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How to deal with a brief unemployment period?

IR #070

Being in between jobs is one of the most stressful periods one can face irrespective of whatever stage one is in the career. For the junior levels, it can lead to doubt in one’s capabilities and the feeling of being on the back foot at the early stages of a career. Mid to senior levels are concerned about having a break in their career and how to explain it to recruiters. Senior to top management is concerned if they can actually find a job that will not seem to be a step down from their previous role.

Please note I am not even going to touch the effects on a personal level for people in this precarious situation. As I myself have been in this situation before in my life so far (am going through a self-imposed break to realign my career objectives as I write this), I learnt that a few things done in the right way can not only relieve the stress and depression one goes through in this period, it can also help when we face a recruiter the next time.

Here are a few things that I did that ensured that I managed to not only not get into fits of depression but also created habits and activities that impressed my future employers.

  • Job hunting is a full-time job. So treat every day the same as you would if you were going to work. Wake up at the same time, take a shower, shave and get out of your pajamas. You do not have to wear a suit at home but be prepared to go for an interview at short notice.
  • Set daily tasks and targets. Manage your time in visiting job sites, sending out cold emails to potential recruiters or any other activity that you do in your job search. Make lists of dream companies where you would like to work and try connecting with people who work there or visit their websites. Many companies do not post their jobs on job boards.
  • Perfect your pitch. What other time would be perfect to work on your pitch? There are three main pitches you have to work on. The most important being the answer to the “Tell me about yourself” question that is by default the first question most recruiters ask. Second is your cold email text. This is the body of the email you send to potential recruiters. Third, although I personally feel that it is quite outdated, is your cover letter. Make multiple versions of all three and then finally, zero down on one each that perfectly describes you.
  • Get your “reason for leaving” story right. I am totally against lying during an interview. I do not recommend you come up with a fantastic storyline as to why you are looking for the job. Be honest but that does not mean you become so blunt that you say, “I was fired for poor performance.” Being laid off is not a stigma in today’s world anymore so do not feel ashamed to admit that you were. Ensure that your back story (Reasons leading up to the layoff) is explained clearly while highlighting the positives during your previous stints. If you were fired for fraud or malpractice… You are on your own.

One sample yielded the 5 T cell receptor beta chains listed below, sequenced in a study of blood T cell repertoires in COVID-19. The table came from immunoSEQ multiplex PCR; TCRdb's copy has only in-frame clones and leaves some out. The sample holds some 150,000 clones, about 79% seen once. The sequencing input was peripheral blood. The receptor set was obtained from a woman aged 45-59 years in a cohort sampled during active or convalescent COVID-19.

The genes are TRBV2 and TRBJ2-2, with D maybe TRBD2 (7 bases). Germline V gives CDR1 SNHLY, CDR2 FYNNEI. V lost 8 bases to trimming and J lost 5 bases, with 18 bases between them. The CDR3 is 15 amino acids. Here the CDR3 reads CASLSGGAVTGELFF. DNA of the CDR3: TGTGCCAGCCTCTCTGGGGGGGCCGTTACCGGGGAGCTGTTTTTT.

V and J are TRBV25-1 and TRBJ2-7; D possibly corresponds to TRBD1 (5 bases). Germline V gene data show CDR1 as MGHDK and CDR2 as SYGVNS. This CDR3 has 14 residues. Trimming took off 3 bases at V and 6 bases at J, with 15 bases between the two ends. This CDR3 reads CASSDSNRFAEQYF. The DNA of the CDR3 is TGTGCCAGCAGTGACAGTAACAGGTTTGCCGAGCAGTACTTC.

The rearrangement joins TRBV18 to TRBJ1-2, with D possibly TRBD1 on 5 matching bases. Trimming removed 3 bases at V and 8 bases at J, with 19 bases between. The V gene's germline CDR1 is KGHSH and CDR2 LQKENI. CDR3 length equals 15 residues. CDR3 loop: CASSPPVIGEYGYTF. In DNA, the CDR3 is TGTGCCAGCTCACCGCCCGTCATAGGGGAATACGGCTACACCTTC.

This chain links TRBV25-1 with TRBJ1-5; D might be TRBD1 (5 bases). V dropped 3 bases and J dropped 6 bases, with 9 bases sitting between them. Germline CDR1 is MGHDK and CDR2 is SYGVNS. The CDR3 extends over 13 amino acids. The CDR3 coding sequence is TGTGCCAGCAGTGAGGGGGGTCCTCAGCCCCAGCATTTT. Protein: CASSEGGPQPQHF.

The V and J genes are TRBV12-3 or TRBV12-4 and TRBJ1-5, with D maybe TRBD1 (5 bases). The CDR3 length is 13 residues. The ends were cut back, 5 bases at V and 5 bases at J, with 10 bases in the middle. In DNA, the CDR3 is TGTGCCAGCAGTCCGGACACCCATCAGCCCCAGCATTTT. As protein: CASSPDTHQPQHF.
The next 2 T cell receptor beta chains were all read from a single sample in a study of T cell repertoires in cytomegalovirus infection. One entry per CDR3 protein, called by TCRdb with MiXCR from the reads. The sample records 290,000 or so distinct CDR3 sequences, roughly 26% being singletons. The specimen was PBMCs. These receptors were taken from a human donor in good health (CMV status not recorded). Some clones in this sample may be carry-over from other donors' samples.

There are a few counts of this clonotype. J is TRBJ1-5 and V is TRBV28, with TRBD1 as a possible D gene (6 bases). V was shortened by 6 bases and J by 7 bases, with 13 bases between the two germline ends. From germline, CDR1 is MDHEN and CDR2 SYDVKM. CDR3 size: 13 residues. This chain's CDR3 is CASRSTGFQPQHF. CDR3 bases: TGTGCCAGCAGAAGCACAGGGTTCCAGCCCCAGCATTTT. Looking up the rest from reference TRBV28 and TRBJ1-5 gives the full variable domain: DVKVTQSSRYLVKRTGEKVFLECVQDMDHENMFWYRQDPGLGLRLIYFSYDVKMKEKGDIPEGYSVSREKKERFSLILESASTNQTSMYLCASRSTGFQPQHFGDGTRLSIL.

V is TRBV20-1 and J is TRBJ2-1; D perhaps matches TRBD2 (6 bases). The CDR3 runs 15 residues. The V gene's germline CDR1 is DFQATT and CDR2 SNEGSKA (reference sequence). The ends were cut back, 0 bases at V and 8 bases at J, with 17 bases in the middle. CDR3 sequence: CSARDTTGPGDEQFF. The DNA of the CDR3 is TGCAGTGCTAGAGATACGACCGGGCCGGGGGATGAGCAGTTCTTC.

• Introspect. This brief period gives you an opportunity to take time and think about your career. Is this your passion or are you in it just for the money? What would you like to accomplish in your 30 odd years of working? There are numerous questions that you can ask yourself. I had made a list of 15 questions and tackled one question a day. Did the research, read, studied and wrote down my thoughts. At the end of the cycle, I would revisit the same question and check if I still felt the same. I still do it irrespective of whether I am employed or not.
  • Start a hobby. There is surely no person on this planet who never had a hobby or interest. Revisit it and stick with it. In my case, I always loved to write. I started my blog The Book Of Ojuufo when I was in between jobs and am really happy to say that it is slowly blossoming into a popular blog. Plus I got the opportunity to have my own column here on The Arabian Post solely based on the contents of my blog.
  • Learn something new. I have always been a fan of lifelong learning. Pick out an interesting topic or thing you would like to learn and devote a few hours a day towards it. During my last break, I got my certificate in Communications from the University of Amsterdam. Now I am planning to learn Android development if this break is confirmed. It also gives you an angle to communicate with the recruitment officer. “I have been using this time to learn basic accounting along with looking for new opportunities” sounds so much better than “I have been applying and attending interviews during this period.”
  • Network. Connect with people both on social media as well as in person. If not resulting in a job directly, you will manage to be on the mind of your connections who could point you to a job opening or provide you with a reference.
  • Smile and remain upbeat. This transition phase can be tough on everyone. The key is to not let it discourage you. Find reasons to smile and remain optimistic. Recruiters are like sharks. If they even smell the slightest trace of blood (desperation), they go for the kill (Negotiate like crazy on your package).

None of this will guarantee that you land your dream job. But it is sure to keep you active and focused on your job hunt. Apart from that, you will build that personality that recruiters will want to, at least, meet for an interview.

This article was originally published on Arabian Post

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